icon bookmark-bicon bookmarkicon cameraicon checkicon chevron downicon chevron lefticon chevron righticon chevron upicon closeicon v-compressicon downloadicon editicon v-expandicon fbicon fileicon filtericon flag ruicon full chevron downicon full chevron lefticon full chevron righticon full chevron upicon gpicon insicon mailicon moveicon-musicicon mutedicon nomutedicon okicon v-pauseicon v-playicon searchicon shareicon sign inicon sign upicon stepbackicon stepforicon swipe downicon tagicon tagsicon tgicon trashicon twicon vkicon yticon wticon fm
15 Jul, 2013 10:27

Blogs soon to be listed as mass media - report

Blogs soon to be listed as mass media - report

Russia’s parliamentary majority party is considering a number of amendments that would make popular blogs the equivalent of mass media – with all applicable restrictions and obligations.

The issue was discussed at last week’s political planning meeting of the United Russia party, Vedomosti daily reported on Monday. The politicians agreed to appoint deputy secretary of the party’s political council, Sergey Zheleznyak, to oversee this issue.

The idea to tighten control over internet postings has been discussed in the Russian parliament before and initially it was planned that it would be put on vote already in last autumn, but the State Duma had to discuss a lot of controversial and resonance bills in the end of last year, and so it was decided to postpone the move.

According to Vedomosti, United Russia is currently discussing the possible limitations on postings in the Russian-owned blog platform Livejournal as well as the blogs hosted by registered mass media websites. It remains unclear if the future law would be applied to social networks, especially to foreign-based ones.

The head of the Duma Committee for Information Policy, Aleksey Mitrofanov, has said that the problem demands the lawmakers’ attention as it deals with newly-emerged realities, but added that the nearest parliamentary session would have to pay more attention to the fresh anti-piracy bill (earlier this year Russia introduced the law that protects only movies’ copyright, after which lawmakers had to face direct accusations of lobbyism).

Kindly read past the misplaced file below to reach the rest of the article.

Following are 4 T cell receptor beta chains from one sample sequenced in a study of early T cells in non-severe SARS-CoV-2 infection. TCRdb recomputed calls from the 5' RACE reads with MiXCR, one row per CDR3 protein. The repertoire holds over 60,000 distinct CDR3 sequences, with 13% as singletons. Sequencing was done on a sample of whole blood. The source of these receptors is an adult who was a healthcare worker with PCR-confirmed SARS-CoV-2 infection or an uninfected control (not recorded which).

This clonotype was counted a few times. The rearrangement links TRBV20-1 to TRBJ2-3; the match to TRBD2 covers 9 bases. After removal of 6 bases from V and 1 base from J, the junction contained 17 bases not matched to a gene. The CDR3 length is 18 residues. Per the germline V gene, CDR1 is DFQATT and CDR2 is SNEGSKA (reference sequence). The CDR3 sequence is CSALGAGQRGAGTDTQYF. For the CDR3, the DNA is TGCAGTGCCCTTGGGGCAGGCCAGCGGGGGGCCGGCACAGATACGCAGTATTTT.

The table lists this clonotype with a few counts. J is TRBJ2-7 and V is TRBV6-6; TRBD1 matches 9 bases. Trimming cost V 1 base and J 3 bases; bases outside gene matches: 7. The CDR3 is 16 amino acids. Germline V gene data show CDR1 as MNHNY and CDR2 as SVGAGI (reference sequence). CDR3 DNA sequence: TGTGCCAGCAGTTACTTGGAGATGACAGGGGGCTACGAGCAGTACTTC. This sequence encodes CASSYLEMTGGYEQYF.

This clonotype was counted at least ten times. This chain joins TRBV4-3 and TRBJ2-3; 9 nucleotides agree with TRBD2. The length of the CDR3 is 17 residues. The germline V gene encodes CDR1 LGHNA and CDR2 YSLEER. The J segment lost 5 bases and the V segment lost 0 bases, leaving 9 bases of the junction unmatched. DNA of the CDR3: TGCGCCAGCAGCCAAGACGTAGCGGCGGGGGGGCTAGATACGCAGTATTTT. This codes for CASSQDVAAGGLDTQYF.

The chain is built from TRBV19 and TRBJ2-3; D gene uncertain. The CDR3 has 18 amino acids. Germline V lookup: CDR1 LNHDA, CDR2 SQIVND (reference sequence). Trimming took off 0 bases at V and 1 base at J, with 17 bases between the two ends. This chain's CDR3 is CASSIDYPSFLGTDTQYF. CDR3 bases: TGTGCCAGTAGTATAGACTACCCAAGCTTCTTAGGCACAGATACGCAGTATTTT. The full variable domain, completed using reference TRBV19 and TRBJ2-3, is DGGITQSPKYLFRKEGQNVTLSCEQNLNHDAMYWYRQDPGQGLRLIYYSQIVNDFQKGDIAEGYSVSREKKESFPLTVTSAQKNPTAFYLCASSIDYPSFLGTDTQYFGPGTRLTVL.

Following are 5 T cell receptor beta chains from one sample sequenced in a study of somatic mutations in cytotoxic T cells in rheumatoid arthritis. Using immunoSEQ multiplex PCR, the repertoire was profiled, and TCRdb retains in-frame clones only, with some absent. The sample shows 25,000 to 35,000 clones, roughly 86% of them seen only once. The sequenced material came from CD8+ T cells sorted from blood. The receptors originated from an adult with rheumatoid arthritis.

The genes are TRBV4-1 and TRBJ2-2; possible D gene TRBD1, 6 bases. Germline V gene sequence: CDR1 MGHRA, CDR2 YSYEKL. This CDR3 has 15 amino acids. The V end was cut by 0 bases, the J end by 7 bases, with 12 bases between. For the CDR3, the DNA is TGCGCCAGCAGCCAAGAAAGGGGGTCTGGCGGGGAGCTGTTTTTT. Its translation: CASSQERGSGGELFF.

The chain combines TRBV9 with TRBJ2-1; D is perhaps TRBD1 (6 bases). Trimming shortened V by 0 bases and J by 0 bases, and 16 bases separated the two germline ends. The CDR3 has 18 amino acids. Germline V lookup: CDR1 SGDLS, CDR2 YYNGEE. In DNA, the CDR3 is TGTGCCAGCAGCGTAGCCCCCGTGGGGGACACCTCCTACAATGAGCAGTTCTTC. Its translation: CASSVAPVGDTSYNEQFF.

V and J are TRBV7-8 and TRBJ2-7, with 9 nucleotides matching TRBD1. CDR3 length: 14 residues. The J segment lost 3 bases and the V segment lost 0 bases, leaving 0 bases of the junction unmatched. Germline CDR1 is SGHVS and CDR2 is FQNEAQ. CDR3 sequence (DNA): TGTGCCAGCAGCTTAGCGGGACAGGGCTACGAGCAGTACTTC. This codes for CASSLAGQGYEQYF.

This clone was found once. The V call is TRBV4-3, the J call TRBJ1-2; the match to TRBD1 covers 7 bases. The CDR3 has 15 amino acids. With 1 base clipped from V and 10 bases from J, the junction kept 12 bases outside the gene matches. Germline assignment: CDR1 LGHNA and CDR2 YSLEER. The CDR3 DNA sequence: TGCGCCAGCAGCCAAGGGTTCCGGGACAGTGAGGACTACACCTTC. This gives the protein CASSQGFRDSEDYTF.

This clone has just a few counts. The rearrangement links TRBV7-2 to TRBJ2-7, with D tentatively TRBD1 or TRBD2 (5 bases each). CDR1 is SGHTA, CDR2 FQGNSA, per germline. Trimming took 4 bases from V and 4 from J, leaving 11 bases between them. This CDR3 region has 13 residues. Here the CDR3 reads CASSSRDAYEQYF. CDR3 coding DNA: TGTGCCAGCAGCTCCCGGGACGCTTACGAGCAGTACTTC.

Mitrofanov’s first deputy, Leonid Levin, explained that some Russian blogs have audiences that can be compared to the ones of conventional media and therefore the authors must bear responsibility for the information that they distribute. In addition, the MP mentioned that bloggers often use product placement in their posts but do not pay taxes from their fees and the new law will deal with this problem.

Levin added that the planned bill would not be only limited to restrictions – it would offer bloggers the same level of state protection as the reporters of registered mass media receive.

Konstantin Kostin, leader of the Civil Society Development Foundation, noted that the new bill could address the problem when blogs hosted on the websites of registered mass media are not really blogs, as they are perceived by the public as editorial position and often are not maintained by the authors, but by the mass media’s web team. The activist suggested including the responsibility for the content of such blogs in the working contracts of the authors who put their names to them.

Vedomosti wrote that Sergey Zheleznyak was not available for comments when the article was signed off to print, but on Monday the official said that Vedomosti’s report was pure speculation that had nothing to do with reality.

Zheleznyak said that although the Russian authorities are considering certain moves to regulate the internet, the Vedomosti’s suggestion that United Russia has ordered to make blogs equal with mass media was “a very powerful fantasy.”